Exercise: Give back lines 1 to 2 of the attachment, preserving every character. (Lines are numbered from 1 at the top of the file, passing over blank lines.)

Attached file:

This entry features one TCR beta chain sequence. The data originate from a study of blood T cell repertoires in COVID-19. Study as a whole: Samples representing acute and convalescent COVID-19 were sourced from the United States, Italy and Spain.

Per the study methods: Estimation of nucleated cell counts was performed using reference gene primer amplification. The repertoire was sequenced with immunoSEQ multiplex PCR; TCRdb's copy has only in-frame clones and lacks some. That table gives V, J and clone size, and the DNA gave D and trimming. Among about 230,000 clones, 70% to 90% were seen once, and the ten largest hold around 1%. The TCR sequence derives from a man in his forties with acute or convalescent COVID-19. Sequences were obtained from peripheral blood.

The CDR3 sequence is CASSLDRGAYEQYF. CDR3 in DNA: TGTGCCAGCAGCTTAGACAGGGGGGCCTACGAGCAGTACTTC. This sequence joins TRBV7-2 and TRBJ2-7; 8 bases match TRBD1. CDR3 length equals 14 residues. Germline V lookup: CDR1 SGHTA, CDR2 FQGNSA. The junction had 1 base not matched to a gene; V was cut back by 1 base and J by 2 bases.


This entry features one TCR beta chain sequence. The data originate from a study of blood T cell repertoires in COVID-19. Study as a whole: Samples representing acute and convalescent COVID-19 were sourced from the United States, Italy and Spain.

Per the study methods: Estimation of nucleated cell counts was performed using reference gene primer amplification. The repertoire was sequenced with immunoSEQ multiplex PCR; TCRdb's copy has only in-frame clones and lacks some. That table gives V, J and clone size, and the DNA gave D and trimming. Among about 230,000 clones, 70% to 90% were seen once, and the ten largest hold around 1%. The TCR sequence derives from a man in his forties with acute or convalescent COVID-19. Sequences were obtained from peripheral blood.